The starting point for a novel, the spark that ignites an idea, varies. It can be a location that sets my imagination alight or an item in the news, it might be a particular image, or a question that is troubling me. The Girl in the Green Dress sprang from something very close to home, my experience as a parent of a transgender child. In the novel, teenager Allie Kennaway heads off for Prom night, cheered on by dad Steve and her little sister Teagan. But Allie never comes home, beaten to death in an apparent hate crime because of her transgender identity. I’ve written about hate crimes before, crimes rooted in racism, in Stone Cold Red Hot and Split Second. But never about a transphobic crime. When I shared early chapters of the book with my writing group, people found it illuminating – no one had friends or family who were transgender. And I realised there weren’t many transgender characters in the fiction I’d read (with some notable exceptions like Breakfast on Pluto and Tales of the City read years ago and more recently the wonderful The Sunlight Pilgrims). I had a lot to learn myself, from my child and from reading information on transgender advice and support sites. Crime fiction is renowned for being a very effective genre for exploring social issues and contemporary hot topics and with this novel, at a time when increasing numbers of young people are questioning their gender identity and turning to gender identity clinics for support and health care, I wanted to shed some light on what it is like to have a transgender child, and hopefully to increase understanding of transgender issues.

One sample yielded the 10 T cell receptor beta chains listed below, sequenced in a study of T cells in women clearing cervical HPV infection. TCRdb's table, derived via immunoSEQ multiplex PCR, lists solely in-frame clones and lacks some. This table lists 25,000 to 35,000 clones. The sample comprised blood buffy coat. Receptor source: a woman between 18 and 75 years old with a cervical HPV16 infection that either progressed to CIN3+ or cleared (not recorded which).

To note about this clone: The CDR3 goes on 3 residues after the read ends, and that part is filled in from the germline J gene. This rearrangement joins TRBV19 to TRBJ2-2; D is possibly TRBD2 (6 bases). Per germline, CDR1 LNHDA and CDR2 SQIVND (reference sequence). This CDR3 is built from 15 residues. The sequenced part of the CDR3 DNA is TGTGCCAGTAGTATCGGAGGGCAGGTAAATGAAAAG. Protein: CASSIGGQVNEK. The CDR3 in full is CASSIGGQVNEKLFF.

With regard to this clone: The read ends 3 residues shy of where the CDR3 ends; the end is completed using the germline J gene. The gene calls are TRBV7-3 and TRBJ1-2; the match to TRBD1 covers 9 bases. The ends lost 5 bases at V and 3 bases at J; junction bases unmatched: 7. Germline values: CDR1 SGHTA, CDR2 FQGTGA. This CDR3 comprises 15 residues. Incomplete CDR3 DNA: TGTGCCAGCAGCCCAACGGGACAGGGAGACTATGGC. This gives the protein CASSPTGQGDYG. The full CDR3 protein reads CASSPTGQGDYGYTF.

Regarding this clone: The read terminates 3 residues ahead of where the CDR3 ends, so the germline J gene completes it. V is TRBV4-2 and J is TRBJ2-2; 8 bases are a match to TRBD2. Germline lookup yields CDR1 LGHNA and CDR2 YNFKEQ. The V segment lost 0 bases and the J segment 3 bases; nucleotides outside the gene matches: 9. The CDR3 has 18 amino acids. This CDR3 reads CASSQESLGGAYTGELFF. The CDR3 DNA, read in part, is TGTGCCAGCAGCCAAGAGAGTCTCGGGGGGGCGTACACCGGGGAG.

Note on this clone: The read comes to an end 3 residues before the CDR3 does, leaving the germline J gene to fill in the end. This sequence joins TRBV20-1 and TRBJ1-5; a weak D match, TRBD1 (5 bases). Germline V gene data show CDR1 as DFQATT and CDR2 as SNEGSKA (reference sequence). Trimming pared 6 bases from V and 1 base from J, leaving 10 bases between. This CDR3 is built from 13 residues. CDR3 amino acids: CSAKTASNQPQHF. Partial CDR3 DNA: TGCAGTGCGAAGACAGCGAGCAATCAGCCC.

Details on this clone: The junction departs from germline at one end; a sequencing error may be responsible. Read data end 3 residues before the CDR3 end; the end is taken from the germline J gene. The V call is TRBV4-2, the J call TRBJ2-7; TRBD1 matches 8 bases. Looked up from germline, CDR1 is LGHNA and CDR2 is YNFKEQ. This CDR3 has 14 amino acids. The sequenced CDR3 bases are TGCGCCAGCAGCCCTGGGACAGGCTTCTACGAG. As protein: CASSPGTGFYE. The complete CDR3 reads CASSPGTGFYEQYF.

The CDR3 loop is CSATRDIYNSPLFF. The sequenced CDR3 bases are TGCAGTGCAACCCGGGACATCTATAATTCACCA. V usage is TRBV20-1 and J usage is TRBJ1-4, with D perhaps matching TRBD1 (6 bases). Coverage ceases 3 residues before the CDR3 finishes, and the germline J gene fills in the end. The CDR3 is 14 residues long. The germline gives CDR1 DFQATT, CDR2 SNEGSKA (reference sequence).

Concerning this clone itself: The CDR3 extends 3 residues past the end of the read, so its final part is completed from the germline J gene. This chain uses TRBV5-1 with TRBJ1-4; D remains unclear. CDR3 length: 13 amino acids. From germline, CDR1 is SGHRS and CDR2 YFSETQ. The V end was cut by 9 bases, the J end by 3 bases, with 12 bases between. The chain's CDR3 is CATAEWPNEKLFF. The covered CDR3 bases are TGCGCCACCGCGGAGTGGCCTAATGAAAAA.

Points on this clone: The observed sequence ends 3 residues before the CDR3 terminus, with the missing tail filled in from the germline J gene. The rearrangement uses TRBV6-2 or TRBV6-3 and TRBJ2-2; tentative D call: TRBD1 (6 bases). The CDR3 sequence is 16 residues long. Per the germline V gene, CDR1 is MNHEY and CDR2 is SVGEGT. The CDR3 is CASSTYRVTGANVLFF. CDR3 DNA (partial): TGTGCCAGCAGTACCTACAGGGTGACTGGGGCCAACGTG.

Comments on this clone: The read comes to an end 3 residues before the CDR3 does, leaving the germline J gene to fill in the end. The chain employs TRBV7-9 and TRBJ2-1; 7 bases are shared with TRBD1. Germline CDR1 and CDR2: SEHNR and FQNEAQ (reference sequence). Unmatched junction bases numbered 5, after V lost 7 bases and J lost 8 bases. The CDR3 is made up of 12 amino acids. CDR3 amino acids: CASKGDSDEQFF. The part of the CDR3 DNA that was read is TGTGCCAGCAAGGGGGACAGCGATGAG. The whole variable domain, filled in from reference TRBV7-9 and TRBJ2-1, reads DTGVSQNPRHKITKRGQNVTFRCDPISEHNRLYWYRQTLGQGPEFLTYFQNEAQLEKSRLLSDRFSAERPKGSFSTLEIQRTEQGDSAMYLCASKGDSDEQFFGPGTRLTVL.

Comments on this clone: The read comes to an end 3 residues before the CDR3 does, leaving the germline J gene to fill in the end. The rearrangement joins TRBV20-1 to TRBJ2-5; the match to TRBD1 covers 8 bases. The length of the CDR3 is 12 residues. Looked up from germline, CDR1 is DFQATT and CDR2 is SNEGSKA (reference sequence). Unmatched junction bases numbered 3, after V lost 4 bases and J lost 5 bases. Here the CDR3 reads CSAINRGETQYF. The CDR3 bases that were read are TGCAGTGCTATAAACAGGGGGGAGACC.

The big question I ask in the book is how far you would go to protect your child – what if you suspected them of involvement in a terrible crime? Is your duty to keep them safe and shield them? Or to respect the law and make them take responsibility for what they’ve done? The parents involved have very different responses to the dilemma. Responses that put the search for truth and justice, for Allie and her family, in jeopardy.
And as is only right, the book is dedicated to my wonderful daughter Kit, the inspiration behind the story.